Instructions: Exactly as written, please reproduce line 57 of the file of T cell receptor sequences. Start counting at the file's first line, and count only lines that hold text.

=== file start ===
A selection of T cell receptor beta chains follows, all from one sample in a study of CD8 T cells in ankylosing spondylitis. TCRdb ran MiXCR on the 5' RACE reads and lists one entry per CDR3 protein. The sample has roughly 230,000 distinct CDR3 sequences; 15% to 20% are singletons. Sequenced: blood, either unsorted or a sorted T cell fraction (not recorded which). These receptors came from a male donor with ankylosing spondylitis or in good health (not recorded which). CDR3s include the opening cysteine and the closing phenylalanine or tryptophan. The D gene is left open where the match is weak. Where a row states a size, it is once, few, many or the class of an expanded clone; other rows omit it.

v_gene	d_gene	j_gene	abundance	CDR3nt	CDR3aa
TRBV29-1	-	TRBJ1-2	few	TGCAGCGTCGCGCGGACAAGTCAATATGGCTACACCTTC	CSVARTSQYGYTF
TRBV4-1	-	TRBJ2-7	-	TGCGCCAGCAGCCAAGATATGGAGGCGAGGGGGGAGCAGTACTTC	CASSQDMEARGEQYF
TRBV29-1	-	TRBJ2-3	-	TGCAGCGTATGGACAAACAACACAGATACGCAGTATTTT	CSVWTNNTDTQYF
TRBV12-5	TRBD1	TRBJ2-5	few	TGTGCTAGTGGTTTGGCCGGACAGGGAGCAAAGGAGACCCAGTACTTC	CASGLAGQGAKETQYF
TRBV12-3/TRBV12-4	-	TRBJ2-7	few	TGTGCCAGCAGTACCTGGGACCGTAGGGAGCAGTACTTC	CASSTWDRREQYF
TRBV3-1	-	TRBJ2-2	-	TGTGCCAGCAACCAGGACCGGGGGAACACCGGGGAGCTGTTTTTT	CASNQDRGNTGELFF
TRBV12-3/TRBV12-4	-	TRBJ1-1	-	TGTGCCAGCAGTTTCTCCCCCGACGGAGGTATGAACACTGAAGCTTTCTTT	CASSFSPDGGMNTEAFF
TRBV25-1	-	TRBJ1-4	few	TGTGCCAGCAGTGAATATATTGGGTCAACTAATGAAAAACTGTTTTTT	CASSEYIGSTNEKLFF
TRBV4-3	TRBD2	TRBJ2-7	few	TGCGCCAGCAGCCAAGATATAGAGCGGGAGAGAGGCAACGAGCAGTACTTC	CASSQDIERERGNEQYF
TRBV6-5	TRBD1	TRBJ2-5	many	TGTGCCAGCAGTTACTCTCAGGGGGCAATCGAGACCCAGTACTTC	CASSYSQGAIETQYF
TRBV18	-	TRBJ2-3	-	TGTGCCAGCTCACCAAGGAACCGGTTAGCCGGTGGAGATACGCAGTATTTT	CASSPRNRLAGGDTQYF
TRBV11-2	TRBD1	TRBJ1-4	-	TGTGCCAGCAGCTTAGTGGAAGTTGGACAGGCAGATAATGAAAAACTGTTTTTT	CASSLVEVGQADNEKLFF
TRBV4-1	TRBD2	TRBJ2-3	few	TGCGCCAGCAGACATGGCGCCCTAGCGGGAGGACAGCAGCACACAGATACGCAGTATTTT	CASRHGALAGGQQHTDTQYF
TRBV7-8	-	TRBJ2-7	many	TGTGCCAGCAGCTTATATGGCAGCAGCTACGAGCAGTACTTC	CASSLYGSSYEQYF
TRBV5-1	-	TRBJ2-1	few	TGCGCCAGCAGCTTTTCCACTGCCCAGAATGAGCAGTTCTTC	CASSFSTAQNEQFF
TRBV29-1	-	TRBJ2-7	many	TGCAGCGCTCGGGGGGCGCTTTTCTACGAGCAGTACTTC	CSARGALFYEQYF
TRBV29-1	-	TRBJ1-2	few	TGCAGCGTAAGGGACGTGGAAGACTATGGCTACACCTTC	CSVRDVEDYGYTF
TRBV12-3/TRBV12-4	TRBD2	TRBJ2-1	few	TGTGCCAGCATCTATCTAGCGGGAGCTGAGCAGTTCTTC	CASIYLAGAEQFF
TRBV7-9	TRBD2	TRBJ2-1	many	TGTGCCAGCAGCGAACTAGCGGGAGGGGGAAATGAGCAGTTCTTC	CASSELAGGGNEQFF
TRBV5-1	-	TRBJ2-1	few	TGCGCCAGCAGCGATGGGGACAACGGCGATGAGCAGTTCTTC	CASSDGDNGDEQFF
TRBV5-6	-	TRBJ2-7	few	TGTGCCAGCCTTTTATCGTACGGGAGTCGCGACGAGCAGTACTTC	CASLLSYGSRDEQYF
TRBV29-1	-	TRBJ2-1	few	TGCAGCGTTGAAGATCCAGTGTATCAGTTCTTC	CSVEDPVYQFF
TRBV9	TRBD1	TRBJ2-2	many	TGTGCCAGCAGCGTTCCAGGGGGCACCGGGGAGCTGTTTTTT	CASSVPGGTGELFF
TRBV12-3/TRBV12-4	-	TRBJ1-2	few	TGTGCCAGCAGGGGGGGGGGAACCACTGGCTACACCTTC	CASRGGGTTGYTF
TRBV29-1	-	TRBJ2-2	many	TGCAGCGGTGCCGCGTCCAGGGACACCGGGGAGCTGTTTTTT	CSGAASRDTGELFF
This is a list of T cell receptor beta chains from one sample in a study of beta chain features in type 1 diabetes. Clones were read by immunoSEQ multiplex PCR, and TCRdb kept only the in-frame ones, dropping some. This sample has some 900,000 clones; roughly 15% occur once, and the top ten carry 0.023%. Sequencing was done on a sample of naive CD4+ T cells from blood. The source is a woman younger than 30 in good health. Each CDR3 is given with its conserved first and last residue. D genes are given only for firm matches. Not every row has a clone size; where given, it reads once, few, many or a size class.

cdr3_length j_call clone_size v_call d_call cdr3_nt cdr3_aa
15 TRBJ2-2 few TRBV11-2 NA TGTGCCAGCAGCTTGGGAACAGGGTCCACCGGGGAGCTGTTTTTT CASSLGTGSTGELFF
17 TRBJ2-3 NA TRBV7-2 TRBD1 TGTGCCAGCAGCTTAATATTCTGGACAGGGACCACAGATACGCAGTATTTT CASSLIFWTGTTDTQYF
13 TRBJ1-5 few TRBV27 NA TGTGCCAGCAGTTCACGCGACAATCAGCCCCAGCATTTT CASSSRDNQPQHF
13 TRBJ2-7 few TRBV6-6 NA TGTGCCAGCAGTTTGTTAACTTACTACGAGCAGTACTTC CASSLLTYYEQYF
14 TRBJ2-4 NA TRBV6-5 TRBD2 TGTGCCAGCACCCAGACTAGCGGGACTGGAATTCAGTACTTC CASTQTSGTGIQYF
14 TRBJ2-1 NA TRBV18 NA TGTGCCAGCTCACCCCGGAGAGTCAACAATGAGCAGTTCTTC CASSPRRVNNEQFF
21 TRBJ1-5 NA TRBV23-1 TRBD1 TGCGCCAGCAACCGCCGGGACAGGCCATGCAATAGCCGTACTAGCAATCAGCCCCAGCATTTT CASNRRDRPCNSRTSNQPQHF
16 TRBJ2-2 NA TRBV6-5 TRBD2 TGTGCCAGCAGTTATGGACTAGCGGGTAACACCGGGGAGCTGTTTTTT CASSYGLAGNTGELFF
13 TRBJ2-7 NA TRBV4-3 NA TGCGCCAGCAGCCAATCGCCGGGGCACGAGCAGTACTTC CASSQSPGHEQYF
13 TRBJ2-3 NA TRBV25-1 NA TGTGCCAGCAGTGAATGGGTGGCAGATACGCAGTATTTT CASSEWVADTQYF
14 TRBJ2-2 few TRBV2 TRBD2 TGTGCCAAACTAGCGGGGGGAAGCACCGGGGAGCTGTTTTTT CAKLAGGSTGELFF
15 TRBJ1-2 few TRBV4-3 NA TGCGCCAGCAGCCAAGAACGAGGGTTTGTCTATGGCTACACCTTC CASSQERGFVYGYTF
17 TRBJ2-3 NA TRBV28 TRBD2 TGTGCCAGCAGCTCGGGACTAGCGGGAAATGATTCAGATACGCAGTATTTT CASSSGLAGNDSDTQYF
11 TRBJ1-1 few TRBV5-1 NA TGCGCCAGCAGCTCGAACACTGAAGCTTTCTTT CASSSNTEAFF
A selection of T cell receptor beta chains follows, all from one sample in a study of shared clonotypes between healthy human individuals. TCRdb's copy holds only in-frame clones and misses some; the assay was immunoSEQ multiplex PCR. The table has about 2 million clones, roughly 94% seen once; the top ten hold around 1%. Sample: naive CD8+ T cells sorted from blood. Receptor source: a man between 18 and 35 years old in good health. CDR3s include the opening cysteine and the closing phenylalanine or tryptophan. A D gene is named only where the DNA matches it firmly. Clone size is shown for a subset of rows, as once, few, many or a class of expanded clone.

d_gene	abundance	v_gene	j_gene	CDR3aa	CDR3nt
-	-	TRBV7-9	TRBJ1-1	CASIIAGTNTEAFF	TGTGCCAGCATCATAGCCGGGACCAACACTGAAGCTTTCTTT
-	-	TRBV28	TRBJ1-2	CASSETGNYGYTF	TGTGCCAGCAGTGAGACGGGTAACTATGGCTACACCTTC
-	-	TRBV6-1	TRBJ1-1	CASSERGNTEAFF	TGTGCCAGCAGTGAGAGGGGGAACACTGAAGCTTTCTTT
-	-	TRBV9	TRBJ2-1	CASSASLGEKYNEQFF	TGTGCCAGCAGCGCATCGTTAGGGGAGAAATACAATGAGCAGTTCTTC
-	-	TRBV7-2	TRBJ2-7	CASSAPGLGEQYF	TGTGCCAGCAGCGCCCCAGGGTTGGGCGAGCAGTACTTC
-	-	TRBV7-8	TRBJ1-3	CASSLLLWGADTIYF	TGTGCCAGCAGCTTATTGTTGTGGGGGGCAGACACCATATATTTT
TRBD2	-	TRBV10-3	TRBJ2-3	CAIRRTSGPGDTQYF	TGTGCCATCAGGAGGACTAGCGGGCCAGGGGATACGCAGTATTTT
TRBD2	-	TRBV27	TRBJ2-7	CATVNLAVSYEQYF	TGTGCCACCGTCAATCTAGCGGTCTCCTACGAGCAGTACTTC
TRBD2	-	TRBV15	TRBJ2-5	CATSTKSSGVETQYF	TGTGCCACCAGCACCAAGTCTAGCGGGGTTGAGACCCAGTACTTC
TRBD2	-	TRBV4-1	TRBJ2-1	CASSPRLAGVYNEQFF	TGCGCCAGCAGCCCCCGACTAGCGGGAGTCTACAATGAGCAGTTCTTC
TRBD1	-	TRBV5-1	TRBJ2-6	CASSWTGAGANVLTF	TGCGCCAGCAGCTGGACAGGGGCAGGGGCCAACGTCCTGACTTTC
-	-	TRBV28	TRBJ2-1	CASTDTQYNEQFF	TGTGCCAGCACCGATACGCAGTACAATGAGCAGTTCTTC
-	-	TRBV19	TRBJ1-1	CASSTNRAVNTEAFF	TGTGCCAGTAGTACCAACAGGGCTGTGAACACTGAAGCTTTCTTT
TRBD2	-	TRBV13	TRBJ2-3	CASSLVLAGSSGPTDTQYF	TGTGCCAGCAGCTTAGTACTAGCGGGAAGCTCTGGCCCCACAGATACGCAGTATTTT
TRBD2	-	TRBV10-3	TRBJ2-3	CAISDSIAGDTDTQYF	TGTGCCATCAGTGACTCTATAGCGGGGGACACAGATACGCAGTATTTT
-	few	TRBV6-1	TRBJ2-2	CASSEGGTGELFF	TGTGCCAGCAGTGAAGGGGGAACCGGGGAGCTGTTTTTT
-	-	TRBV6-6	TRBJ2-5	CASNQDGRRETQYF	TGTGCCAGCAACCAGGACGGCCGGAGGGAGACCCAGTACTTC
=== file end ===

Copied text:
-	-	TRBV28	TRBJ2-1	CASTDTQYNEQFF	TGTGCCAGCACCGATACGCAGTACAATGAGCAGTTCTTC